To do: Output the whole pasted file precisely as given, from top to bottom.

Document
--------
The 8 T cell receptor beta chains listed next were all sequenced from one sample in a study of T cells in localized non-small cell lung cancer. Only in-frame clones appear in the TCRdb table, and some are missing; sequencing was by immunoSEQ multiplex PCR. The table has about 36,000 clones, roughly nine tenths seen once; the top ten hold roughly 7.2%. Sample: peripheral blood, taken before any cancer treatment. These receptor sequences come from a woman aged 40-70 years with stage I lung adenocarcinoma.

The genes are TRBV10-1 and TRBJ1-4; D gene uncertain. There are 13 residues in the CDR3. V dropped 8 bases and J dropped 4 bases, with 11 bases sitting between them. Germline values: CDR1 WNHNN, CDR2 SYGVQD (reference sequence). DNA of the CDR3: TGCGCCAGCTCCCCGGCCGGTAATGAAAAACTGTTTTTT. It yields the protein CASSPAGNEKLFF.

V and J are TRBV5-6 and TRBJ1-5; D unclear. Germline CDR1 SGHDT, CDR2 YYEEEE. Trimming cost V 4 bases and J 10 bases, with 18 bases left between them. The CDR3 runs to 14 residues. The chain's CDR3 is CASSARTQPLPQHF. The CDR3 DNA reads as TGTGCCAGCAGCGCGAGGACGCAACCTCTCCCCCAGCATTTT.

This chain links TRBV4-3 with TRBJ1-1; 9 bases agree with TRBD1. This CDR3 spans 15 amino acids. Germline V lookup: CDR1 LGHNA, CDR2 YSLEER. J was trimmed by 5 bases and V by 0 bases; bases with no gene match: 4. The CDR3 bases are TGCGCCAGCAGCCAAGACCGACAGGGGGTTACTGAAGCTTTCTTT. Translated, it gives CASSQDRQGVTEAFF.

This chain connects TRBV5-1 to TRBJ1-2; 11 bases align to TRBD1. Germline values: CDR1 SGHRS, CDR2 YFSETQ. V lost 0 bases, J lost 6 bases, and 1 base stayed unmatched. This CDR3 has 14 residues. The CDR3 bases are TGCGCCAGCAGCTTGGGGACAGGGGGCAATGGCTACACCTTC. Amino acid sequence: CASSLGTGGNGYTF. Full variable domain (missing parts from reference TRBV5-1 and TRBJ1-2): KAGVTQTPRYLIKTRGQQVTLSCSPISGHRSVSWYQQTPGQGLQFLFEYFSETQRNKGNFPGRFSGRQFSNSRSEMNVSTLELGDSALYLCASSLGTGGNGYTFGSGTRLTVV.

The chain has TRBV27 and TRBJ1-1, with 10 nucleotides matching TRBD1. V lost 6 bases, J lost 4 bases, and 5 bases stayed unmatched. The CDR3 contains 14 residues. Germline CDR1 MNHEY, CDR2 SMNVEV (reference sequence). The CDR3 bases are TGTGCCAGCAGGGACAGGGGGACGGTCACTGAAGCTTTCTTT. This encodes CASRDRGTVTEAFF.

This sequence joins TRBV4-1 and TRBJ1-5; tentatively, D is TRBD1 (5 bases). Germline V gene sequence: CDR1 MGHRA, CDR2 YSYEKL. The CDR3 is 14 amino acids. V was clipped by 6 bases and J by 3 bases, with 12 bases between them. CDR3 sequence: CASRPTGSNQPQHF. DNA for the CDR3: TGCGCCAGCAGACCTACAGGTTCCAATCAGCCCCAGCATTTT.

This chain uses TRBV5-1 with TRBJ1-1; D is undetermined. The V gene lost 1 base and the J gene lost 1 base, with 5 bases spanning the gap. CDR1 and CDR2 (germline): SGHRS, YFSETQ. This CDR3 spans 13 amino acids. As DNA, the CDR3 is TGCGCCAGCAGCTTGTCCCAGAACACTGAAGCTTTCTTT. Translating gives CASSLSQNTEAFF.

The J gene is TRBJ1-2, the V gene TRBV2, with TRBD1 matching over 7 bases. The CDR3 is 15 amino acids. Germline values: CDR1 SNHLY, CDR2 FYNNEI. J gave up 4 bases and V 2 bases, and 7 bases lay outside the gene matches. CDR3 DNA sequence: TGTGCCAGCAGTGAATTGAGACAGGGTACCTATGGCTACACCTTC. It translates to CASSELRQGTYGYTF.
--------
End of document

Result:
The 8 T cell receptor beta chains listed next were all sequenced from one sample in a study of T cells in localized non-small cell lung cancer. Only in-frame clones appear in the TCRdb table, and some are missing; sequencing was by immunoSEQ multiplex PCR. The table has about 36,000 clones, roughly nine tenths seen once; the top ten hold roughly 7.2%. Sample: peripheral blood, taken before any cancer treatment. These receptor sequences come from a woman aged 40-70 years with stage I lung adenocarcinoma.

The genes are TRBV10-1 and TRBJ1-4; D gene uncertain. There are 13 residues in the CDR3. V dropped 8 bases and J dropped 4 bases, with 11 bases sitting between them. Germline values: CDR1 WNHNN, CDR2 SYGVQD (reference sequence). DNA of the CDR3: TGCGCCAGCTCCCCGGCCGGTAATGAAAAACTGTTTTTT. It yields the protein CASSPAGNEKLFF.

V and J are TRBV5-6 and TRBJ1-5; D unclear. Germline CDR1 SGHDT, CDR2 YYEEEE. Trimming cost V 4 bases and J 10 bases, with 18 bases left between them. The CDR3 runs to 14 residues. The chain's CDR3 is CASSARTQPLPQHF. The CDR3 DNA reads as TGTGCCAGCAGCGCGAGGACGCAACCTCTCCCCCAGCATTTT.

This chain links TRBV4-3 with TRBJ1-1; 9 bases agree with TRBD1. This CDR3 spans 15 amino acids. Germline V lookup: CDR1 LGHNA, CDR2 YSLEER. J was trimmed by 5 bases and V by 0 bases; bases with no gene match: 4. The CDR3 bases are TGCGCCAGCAGCCAAGACCGACAGGGGGTTACTGAAGCTTTCTTT. Translated, it gives CASSQDRQGVTEAFF.

This chain connects TRBV5-1 to TRBJ1-2; 11 bases align to TRBD1. Germline values: CDR1 SGHRS, CDR2 YFSETQ. V lost 0 bases, J lost 6 bases, and 1 base stayed unmatched. This CDR3 has 14 residues. The CDR3 bases are TGCGCCAGCAGCTTGGGGACAGGGGGCAATGGCTACACCTTC. Amino acid sequence: CASSLGTGGNGYTF. Full variable domain (missing parts from reference TRBV5-1 and TRBJ1-2): KAGVTQTPRYLIKTRGQQVTLSCSPISGHRSVSWYQQTPGQGLQFLFEYFSETQRNKGNFPGRFSGRQFSNSRSEMNVSTLELGDSALYLCASSLGTGGNGYTFGSGTRLTVV.

The chain has TRBV27 and TRBJ1-1, with 10 nucleotides matching TRBD1. V lost 6 bases, J lost 4 bases, and 5 bases stayed unmatched. The CDR3 contains 14 residues. Germline CDR1 MNHEY, CDR2 SMNVEV (reference sequence). The CDR3 bases are TGTGCCAGCAGGGACAGGGGGACGGTCACTGAAGCTTTCTTT. This encodes CASRDRGTVTEAFF.

This sequence joins TRBV4-1 and TRBJ1-5; tentatively, D is TRBD1 (5 bases). Germline V gene sequence: CDR1 MGHRA, CDR2 YSYEKL. The CDR3 is 14 amino acids. V was clipped by 6 bases and J by 3 bases, with 12 bases between them. CDR3 sequence: CASRPTGSNQPQHF. DNA for the CDR3: TGCGCCAGCAGACCTACAGGTTCCAATCAGCCCCAGCATTTT.

This chain uses TRBV5-1 with TRBJ1-1; D is undetermined. The V gene lost 1 base and the J gene lost 1 base, with 5 bases spanning the gap. CDR1 and CDR2 (germline): SGHRS, YFSETQ. This CDR3 spans 13 amino acids. As DNA, the CDR3 is TGCGCCAGCAGCTTGTCCCAGAACACTGAAGCTTTCTTT. Translating gives CASSLSQNTEAFF.

The J gene is TRBJ1-2, the V gene TRBV2, with TRBD1 matching over 7 bases. The CDR3 is 15 amino acids. Germline values: CDR1 SNHLY, CDR2 FYNNEI. J gave up 4 bases and V 2 bases, and 7 bases lay outside the gene matches. CDR3 DNA sequence: TGTGCCAGCAGTGAATTGAGACAGGGTACCTATGGCTACACCTTC. It translates to CASSELRQGTYGYTF.